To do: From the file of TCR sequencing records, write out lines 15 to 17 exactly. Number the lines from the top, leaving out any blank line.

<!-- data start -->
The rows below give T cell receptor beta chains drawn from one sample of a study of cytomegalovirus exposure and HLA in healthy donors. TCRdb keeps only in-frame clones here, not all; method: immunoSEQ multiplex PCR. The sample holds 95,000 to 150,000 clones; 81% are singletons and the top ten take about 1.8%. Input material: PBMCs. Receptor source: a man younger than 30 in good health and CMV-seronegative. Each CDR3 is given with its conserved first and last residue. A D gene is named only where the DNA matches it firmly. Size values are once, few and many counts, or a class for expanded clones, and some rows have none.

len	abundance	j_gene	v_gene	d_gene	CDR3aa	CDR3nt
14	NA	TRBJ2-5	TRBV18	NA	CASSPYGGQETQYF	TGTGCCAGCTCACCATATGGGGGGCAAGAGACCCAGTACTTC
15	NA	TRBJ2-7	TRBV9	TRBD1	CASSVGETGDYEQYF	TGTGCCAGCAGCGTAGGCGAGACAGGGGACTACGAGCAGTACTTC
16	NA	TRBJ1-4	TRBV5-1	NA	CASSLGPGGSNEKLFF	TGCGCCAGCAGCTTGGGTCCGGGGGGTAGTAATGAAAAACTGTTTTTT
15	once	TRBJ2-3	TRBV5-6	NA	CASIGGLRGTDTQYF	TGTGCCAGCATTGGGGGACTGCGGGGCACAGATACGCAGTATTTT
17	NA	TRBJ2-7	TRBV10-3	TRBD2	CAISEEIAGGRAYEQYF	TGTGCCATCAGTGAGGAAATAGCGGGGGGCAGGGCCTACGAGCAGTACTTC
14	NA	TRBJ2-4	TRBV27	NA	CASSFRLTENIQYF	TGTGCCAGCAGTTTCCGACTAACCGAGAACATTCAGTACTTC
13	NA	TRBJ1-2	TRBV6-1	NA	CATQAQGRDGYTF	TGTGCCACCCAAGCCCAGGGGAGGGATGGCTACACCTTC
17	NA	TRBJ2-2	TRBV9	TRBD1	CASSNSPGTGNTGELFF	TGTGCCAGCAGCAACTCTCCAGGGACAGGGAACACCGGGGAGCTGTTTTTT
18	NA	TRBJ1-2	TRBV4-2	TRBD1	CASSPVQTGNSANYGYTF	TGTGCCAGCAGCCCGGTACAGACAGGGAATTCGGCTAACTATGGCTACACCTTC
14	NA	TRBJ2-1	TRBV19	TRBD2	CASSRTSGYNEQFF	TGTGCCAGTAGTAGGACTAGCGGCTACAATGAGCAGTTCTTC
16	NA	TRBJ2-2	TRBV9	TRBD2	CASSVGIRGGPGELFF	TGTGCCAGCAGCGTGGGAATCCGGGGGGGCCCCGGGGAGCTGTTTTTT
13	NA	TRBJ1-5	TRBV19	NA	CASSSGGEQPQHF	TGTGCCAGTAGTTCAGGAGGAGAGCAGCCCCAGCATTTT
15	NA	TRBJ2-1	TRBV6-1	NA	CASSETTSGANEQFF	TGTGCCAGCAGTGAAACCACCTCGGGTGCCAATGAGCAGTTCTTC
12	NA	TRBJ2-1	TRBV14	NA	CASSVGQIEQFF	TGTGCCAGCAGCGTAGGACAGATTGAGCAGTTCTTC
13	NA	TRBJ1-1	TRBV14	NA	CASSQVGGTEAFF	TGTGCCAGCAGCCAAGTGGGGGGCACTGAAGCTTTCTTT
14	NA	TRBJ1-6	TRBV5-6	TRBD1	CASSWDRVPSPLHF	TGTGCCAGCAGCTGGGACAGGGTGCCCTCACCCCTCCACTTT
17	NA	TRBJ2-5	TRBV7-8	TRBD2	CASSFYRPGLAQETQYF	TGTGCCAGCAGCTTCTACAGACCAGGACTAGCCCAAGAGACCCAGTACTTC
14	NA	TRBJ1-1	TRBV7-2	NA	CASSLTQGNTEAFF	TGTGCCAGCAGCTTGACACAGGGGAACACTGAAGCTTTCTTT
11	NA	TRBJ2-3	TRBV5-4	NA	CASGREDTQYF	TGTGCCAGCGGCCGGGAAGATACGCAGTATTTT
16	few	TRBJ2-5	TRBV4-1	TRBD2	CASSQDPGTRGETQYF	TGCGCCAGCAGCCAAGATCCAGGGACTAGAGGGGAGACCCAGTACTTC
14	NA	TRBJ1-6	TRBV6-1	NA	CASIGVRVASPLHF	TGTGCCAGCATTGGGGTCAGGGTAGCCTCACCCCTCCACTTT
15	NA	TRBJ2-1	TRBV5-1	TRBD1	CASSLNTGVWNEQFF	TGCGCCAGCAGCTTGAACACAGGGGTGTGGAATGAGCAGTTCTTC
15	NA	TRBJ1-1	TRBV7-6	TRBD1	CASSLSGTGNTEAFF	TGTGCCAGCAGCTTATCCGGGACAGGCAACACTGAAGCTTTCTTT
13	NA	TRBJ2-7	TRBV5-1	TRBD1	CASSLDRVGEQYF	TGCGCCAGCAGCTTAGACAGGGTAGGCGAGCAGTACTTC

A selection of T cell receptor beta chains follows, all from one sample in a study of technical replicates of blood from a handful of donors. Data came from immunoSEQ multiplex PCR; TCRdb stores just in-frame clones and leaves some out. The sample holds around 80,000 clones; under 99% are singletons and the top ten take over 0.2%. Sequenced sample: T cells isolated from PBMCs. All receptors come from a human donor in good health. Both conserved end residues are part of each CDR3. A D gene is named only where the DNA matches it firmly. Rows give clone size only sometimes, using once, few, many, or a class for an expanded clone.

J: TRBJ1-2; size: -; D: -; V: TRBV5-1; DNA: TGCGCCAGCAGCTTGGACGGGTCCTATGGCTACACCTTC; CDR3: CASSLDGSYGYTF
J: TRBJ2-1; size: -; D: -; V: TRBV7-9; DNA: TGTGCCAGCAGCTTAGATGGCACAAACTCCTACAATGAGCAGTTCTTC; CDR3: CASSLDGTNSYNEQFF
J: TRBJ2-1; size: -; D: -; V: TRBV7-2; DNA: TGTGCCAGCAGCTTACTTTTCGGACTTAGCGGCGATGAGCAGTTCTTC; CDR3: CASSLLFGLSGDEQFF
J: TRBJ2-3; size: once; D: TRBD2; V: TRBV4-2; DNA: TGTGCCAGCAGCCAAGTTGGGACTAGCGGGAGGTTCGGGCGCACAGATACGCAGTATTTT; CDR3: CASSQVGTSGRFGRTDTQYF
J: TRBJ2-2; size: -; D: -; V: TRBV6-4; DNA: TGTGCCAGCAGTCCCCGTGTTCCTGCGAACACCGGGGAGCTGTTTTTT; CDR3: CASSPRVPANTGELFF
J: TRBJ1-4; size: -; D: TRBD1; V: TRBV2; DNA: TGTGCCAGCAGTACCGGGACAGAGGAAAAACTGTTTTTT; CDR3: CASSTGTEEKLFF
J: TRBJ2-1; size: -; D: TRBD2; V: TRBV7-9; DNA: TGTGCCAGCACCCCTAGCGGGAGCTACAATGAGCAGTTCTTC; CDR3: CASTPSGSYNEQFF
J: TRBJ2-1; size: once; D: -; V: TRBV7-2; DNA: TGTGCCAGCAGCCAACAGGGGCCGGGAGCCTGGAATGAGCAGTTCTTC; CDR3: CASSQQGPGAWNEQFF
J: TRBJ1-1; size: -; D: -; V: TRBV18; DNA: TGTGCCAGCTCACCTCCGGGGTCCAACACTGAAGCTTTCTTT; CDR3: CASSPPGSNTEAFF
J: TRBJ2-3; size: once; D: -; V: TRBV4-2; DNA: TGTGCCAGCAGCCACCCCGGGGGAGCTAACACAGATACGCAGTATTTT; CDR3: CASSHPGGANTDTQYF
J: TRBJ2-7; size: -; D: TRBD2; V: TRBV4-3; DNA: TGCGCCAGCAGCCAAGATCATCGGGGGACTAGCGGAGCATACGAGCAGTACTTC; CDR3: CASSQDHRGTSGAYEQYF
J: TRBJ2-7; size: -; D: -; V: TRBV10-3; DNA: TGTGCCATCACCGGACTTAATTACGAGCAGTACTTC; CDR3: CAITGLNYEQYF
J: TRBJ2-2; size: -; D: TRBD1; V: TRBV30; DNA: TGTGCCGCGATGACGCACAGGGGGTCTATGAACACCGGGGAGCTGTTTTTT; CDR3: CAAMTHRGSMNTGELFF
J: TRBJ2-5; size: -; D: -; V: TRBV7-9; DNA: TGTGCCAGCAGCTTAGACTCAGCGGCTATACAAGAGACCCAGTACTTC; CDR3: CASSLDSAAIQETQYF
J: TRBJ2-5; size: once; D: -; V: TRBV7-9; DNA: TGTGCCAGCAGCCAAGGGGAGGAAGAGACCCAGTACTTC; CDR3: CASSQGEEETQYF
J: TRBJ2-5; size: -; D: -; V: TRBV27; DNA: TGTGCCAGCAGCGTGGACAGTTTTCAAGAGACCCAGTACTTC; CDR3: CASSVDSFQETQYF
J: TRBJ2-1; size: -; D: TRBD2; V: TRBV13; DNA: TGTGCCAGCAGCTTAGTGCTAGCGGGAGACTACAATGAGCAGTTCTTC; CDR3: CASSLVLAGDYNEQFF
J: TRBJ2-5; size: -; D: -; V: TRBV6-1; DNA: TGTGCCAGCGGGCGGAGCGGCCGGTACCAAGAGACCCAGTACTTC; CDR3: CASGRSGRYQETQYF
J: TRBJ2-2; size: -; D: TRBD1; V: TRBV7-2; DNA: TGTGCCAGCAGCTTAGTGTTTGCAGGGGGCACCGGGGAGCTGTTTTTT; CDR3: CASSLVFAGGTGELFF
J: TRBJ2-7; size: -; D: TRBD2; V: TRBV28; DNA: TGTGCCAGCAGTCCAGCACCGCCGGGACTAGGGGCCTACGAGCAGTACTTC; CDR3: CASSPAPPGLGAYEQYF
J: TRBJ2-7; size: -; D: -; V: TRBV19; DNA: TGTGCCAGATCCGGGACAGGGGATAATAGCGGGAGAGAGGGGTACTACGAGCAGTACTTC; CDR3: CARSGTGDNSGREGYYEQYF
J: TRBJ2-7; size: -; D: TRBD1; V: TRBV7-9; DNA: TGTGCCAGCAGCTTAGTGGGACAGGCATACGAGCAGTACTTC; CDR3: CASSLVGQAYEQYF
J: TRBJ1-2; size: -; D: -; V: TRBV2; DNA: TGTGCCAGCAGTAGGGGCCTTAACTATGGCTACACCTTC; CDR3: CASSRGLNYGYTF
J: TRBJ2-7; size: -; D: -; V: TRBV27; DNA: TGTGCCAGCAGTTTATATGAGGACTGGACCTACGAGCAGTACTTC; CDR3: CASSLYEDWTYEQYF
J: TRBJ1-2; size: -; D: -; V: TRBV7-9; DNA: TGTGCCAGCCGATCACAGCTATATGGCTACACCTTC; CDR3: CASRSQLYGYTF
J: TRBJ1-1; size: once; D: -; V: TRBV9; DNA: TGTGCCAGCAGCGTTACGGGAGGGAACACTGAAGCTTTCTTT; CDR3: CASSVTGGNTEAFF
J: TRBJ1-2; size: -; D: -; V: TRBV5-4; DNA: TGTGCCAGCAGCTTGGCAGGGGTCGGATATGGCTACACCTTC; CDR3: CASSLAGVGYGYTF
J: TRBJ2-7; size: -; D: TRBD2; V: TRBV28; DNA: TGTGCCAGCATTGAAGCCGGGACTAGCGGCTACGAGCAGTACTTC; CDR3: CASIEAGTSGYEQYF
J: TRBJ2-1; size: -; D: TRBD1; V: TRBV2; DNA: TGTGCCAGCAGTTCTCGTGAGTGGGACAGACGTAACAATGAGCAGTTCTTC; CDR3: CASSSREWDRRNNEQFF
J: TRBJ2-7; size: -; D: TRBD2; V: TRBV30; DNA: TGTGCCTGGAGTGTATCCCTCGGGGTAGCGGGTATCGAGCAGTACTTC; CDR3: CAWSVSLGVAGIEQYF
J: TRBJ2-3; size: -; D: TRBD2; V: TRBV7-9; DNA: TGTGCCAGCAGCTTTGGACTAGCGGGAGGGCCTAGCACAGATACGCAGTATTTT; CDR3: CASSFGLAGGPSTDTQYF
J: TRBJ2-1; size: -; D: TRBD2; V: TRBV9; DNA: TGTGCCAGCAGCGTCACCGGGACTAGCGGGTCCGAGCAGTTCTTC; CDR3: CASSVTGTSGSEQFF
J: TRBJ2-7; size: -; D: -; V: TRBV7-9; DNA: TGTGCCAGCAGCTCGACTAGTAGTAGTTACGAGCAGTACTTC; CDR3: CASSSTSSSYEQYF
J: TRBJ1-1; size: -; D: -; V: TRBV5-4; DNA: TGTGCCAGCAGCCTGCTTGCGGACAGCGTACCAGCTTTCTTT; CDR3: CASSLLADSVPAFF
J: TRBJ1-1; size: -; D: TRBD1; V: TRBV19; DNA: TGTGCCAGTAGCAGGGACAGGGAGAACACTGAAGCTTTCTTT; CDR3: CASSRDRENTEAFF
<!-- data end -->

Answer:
15	NA	TRBJ2-1	TRBV6-1	NA	CASSETTSGANEQFF	TGTGCCAGCAGTGAAACCACCTCGGGTGCCAATGAGCAGTTCTTC
12	NA	TRBJ2-1	TRBV14	NA	CASSVGQIEQFF	TGTGCCAGCAGCGTAGGACAGATTGAGCAGTTCTTC
13	NA	TRBJ1-1	TRBV14	NA	CASSQVGGTEAFF	TGTGCCAGCAGCCAAGTGGGGGGCACTGAAGCTTTCTTT